January is Thyroid Awareness Month

As we age, our metabolism tends to begin to slow down. But is it just aging, or is it something more? Perhaps a thyroid disease such as hypothyroidism is the underlying cause of your weight gain and fatigue.

Your thyroid is a small, butterfly shaped gland located in the front of your neck. Thyroid hormones control the way your body uses energy, and affects just about every organ in your body, including your heart beat. Without enough thyroid hormones, many of the body’s functions slow down.

About 5% of the U.S. population over the age of 12 has hypothyroidism, though women are more likely than men to have it and it’s more common in those over the age of 60.

Hypothyroidism has many symptoms that can vary from person to person. Because hypothyroidism develops slowly, many people don’t notice symptoms of the disease for months or even years. Some common symptoms of hypothyroidism include:

  • fatigue
  • weight gain
  • a puffy face
  • trouble tolerating cold
  • joint and muscle pain
  • constipation
  • dry skin
  • dry, thinning hair
  • decreased sweating
  • heavy or irregular menstrual periods
  • fertility problems
  • depression
  • slowed heart rate
  • Goiter (enlarged thyroid)

Many of these symptoms, especially fatigue and weight gain, are common and don’t always mean that someone has a thyroid problem. It’s important to report any of these symptoms when you talk to your doctor. He or she will conduct a blood test to determine if you do have hypothyroidism.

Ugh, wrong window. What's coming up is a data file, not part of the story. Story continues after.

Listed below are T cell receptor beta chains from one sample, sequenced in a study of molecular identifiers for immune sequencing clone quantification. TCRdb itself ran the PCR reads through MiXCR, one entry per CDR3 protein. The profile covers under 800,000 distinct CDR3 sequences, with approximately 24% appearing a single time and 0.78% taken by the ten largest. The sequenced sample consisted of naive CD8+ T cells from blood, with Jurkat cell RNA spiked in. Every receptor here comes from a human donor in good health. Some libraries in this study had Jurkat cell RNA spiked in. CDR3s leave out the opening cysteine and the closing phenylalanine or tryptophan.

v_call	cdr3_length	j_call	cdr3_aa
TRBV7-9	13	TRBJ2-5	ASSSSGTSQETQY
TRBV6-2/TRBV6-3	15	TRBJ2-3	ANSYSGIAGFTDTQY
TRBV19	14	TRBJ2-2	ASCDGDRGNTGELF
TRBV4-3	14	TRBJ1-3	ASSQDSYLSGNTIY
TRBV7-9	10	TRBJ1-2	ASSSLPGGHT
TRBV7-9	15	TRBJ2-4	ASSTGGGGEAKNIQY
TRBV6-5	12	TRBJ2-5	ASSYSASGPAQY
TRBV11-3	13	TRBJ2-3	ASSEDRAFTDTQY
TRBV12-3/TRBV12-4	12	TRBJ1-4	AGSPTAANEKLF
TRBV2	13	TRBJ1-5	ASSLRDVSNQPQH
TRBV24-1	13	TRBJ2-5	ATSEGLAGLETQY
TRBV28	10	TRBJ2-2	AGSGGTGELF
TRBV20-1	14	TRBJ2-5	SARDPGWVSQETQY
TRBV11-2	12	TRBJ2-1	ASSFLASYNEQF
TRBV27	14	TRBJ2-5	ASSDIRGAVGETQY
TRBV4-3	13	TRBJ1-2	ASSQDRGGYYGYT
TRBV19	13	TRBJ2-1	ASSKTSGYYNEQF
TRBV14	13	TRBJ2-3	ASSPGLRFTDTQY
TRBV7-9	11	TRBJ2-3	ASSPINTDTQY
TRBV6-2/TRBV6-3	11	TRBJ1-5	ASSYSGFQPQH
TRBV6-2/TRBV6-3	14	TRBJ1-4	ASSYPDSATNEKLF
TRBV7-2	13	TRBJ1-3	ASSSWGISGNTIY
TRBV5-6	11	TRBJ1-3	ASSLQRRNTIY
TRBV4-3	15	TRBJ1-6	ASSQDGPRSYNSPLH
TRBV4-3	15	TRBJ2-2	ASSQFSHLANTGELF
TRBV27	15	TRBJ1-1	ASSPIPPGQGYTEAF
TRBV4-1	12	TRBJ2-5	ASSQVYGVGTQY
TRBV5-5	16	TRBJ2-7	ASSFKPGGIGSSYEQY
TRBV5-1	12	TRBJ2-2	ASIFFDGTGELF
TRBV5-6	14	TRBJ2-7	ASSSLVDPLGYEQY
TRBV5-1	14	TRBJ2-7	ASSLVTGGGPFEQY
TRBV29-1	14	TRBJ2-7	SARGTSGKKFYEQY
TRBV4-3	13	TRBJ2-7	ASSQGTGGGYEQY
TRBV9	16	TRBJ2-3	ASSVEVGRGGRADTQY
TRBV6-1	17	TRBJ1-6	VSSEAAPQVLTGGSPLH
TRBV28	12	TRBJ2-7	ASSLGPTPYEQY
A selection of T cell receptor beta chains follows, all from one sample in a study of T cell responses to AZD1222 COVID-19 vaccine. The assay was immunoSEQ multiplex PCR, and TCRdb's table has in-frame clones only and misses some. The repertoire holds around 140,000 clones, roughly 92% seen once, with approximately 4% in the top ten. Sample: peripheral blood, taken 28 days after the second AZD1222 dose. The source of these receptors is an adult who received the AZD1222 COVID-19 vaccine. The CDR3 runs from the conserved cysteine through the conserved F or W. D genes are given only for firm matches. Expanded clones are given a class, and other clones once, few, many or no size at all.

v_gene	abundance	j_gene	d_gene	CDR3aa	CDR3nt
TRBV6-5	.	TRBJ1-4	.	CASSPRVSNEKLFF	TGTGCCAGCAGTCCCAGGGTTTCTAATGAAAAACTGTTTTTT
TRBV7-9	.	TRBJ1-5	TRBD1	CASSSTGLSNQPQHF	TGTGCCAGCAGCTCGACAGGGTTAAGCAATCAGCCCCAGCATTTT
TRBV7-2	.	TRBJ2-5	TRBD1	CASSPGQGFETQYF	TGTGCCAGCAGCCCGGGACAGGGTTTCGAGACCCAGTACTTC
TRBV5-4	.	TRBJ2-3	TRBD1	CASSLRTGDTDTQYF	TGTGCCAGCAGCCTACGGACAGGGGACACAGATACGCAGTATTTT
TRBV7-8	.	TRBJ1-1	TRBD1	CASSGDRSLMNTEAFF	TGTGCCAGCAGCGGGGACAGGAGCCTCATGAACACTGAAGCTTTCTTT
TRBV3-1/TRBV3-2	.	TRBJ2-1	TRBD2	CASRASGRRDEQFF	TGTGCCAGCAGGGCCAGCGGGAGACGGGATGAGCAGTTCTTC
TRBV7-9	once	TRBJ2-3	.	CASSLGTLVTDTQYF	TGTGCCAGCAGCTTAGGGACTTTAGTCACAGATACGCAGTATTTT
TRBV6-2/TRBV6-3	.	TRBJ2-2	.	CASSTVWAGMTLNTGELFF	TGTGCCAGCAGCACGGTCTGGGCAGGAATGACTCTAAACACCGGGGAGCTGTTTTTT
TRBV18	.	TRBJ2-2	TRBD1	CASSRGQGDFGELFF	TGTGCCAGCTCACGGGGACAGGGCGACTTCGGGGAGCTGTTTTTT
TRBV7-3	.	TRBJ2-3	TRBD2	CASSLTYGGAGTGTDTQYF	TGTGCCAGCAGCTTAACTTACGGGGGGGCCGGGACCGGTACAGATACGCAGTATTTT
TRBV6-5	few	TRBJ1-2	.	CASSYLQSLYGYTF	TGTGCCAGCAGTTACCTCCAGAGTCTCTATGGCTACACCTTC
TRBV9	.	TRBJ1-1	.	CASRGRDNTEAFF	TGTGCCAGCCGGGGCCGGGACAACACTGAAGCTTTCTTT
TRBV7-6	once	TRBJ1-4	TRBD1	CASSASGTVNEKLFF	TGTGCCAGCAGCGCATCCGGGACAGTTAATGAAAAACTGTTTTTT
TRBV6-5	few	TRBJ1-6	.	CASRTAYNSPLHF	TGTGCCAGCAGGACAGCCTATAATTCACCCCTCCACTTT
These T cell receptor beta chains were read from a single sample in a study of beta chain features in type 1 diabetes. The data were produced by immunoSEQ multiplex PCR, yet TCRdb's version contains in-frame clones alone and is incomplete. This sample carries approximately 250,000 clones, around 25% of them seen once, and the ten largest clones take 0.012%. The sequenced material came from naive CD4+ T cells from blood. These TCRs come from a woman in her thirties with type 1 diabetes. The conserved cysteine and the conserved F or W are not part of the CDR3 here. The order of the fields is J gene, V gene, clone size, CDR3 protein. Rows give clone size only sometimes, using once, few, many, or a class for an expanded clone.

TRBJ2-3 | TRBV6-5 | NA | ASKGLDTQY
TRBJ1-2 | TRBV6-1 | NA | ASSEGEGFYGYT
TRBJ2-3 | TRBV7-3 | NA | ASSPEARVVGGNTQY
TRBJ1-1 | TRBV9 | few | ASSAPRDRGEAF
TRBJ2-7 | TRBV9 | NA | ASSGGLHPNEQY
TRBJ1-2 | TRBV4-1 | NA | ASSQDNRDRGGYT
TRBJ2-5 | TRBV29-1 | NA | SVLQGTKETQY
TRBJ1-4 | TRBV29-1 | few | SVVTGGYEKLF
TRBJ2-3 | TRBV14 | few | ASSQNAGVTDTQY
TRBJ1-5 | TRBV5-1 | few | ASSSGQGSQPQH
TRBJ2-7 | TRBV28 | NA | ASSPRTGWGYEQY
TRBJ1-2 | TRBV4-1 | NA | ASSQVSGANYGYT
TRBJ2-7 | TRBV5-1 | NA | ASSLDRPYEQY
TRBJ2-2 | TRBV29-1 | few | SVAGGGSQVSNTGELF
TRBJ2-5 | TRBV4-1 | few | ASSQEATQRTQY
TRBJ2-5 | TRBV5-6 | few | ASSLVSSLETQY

Hypothyroidism can contribute to high cholesterol, so people with high cholesterol should be tested for hypothyroidism.

In rare, but severe cases, untreated hypothyroidism may lead to myxedema coma, an extreme form of hypothyroidism in which the body’s functions slow to the point that it becomes life threatening. Myxedema coma requires immediate medical treatment. These symptoms include weakness, confusion or non-responsiveness, feeling cold, low body temperature, swelling of the body, especially the face, tongue, and lower legs, and difficulty breathing.

Some medicines can interfere with thyroid hormone production and lead to hypothyroidism. If you are taking any of these, don’t stop taking them due to the risk of hypothyroidism:

  • amiodarone, a heart medicine
  • interferon alpha, a cancer medicine
  • lithium, a bipolar disorder medicine
  • interleukin-2, a kidney cancer medicine

So, how to you treat hypothyroidism? Hypothyroidism is treated by replacing the hormone that your own thyroid can no longer make. Your doctor will prescribe levothyroxine, a thyroid hormone medicine that is identical to a hormone the thyroid normally makes. Your doctor may recommend taking the medicine in the morning before eating.

Your doctor will give you a blood test about 6 to 8 weeks after you begin taking the thyroid hormone and adjust your dose if needed. Each time your dose is adjusted, you’ll have another blood test. Once you’ve reached a dose that’s working for you, your health care provider will probably repeat the blood test in 6 months and then once a year.

Your hypothyroidism most likely can be completely controlled with thyroid hormone medicine, as long as you take the recommended dose as instructed. Never stop taking your medicine without talking with your health care provider first.

So, pay attention to what your body is telling you. Are you simply tired and gaining weight because you aren’t getting enough sleep nor eating the right foods? Or is more going on with your body that’s causing these symptoms.